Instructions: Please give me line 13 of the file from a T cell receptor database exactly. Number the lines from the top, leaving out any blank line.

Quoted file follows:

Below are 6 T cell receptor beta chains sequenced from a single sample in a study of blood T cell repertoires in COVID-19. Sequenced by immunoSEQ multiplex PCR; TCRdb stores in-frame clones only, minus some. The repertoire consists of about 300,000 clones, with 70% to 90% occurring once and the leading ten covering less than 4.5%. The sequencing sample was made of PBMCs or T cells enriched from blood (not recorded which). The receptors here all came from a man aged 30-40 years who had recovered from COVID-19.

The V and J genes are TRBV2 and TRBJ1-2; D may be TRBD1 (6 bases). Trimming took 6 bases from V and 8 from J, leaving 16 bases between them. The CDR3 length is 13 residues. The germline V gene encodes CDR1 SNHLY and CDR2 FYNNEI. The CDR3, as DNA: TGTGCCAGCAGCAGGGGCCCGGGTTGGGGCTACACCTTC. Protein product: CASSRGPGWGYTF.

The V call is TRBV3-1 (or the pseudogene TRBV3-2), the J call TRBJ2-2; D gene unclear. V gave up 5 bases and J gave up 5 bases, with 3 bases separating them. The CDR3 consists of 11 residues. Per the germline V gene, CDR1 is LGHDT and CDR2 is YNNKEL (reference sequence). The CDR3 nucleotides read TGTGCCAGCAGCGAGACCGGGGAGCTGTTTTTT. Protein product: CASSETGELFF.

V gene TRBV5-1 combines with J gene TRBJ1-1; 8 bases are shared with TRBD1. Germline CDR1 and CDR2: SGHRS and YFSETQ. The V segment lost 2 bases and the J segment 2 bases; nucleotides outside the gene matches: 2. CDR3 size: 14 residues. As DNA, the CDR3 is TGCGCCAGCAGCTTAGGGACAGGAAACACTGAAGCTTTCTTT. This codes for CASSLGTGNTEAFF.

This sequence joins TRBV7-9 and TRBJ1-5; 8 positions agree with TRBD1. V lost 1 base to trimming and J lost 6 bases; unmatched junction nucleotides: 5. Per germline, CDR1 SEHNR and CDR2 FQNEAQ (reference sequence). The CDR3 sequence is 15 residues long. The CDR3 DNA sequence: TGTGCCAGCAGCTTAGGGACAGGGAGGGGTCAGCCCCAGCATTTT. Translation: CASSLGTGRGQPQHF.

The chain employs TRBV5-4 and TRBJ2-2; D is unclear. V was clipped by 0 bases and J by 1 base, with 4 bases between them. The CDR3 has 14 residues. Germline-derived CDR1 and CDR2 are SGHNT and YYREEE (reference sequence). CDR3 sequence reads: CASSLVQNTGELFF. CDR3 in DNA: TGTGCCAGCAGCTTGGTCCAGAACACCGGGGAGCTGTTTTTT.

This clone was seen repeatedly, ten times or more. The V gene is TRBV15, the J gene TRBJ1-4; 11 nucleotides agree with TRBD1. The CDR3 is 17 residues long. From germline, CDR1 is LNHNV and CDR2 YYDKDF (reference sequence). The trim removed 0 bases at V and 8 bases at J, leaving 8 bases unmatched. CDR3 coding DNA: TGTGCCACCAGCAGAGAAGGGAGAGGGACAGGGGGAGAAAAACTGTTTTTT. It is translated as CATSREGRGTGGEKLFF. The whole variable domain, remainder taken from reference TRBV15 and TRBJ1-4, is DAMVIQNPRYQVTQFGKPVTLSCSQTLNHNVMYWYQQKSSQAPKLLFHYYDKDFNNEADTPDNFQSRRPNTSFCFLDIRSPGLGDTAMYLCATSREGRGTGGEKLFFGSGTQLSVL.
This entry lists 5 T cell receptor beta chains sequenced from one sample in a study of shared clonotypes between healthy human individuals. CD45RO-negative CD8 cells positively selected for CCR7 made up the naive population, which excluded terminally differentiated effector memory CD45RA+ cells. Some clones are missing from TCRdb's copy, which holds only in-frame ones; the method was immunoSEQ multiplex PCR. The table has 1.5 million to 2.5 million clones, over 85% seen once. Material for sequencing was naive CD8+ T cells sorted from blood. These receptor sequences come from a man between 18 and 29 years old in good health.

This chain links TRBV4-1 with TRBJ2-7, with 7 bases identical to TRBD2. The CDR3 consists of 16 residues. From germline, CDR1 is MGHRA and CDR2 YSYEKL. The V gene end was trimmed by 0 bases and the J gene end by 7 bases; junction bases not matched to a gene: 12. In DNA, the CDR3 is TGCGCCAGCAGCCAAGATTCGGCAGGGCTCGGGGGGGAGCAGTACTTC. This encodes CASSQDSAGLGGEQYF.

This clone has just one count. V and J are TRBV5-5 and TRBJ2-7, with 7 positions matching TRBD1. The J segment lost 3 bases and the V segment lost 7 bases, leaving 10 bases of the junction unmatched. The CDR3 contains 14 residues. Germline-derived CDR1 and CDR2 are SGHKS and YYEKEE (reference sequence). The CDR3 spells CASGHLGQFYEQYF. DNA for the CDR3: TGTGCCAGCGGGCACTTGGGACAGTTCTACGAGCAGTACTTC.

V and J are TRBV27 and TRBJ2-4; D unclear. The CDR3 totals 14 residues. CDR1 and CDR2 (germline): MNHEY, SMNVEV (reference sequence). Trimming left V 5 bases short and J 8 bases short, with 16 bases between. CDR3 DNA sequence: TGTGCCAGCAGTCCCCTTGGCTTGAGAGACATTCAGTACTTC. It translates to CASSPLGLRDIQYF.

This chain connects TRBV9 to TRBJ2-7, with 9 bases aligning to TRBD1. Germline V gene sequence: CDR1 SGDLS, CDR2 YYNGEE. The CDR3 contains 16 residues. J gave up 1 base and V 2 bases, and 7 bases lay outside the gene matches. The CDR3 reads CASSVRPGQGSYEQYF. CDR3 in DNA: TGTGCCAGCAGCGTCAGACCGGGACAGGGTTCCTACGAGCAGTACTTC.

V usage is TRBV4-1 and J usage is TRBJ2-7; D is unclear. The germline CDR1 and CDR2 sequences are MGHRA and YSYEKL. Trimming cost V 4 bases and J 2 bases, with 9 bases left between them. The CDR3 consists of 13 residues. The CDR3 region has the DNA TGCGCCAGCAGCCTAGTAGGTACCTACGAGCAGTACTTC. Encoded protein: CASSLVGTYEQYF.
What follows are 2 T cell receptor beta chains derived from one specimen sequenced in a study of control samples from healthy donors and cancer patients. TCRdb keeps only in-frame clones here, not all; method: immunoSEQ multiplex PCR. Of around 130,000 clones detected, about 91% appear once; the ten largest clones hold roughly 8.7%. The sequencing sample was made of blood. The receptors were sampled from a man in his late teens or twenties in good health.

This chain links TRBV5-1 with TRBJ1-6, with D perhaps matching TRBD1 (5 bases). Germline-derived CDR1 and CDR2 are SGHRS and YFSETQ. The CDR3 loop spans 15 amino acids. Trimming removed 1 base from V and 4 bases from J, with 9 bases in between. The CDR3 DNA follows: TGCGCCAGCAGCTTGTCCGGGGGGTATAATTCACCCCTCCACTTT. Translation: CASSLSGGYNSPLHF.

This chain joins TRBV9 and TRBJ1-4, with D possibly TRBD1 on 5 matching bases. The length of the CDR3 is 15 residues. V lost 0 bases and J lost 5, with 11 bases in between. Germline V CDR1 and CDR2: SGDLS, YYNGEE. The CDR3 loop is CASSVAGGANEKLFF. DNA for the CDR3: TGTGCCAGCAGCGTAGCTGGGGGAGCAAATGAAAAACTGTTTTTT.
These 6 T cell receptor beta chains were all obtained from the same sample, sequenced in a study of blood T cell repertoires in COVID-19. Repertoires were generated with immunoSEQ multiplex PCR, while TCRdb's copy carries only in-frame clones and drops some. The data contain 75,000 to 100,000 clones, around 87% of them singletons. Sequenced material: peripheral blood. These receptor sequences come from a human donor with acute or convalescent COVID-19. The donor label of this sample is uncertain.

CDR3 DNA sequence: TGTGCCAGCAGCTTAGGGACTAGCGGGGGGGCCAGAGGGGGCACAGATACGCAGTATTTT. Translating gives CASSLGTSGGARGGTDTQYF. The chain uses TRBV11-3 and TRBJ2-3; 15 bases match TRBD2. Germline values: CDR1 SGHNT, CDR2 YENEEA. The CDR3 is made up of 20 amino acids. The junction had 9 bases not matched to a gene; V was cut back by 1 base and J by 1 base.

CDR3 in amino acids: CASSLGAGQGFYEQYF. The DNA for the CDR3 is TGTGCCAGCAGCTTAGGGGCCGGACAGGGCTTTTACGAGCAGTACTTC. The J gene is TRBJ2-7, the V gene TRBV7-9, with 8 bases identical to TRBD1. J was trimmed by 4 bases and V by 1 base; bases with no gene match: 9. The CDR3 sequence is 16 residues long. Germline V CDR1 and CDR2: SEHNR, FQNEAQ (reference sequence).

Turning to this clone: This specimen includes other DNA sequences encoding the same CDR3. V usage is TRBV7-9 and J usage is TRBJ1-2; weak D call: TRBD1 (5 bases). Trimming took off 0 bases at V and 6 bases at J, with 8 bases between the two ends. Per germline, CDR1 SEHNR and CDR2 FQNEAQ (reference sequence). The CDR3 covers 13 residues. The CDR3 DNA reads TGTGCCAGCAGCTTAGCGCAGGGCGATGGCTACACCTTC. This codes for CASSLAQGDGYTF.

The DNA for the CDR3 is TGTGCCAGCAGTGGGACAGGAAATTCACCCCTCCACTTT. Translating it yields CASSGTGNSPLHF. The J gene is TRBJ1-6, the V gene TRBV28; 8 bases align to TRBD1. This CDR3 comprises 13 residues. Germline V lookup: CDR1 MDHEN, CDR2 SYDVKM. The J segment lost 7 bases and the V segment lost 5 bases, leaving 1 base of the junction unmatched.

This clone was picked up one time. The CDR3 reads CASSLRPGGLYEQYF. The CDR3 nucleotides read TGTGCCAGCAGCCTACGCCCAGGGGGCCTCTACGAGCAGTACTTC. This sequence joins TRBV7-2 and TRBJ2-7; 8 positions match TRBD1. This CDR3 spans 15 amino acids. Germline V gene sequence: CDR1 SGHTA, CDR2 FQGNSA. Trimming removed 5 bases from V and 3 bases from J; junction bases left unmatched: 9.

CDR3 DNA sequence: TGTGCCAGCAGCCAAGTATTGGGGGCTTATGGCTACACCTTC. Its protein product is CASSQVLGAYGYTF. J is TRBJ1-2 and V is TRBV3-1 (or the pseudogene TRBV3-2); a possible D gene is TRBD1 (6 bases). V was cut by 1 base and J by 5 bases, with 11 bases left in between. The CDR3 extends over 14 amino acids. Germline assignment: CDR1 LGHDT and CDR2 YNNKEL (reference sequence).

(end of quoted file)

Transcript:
V usage is TRBV4-1 and J usage is TRBJ2-7; D is unclear. The germline CDR1 and CDR2 sequences are MGHRA and YSYEKL. Trimming cost V 4 bases and J 2 bases, with 9 bases left between them. The CDR3 consists of 13 residues. The CDR3 region has the DNA TGCGCCAGCAGCCTAGTAGGTACCTACGAGCAGTACTTC. Encoded protein: CASSLVGTYEQYF.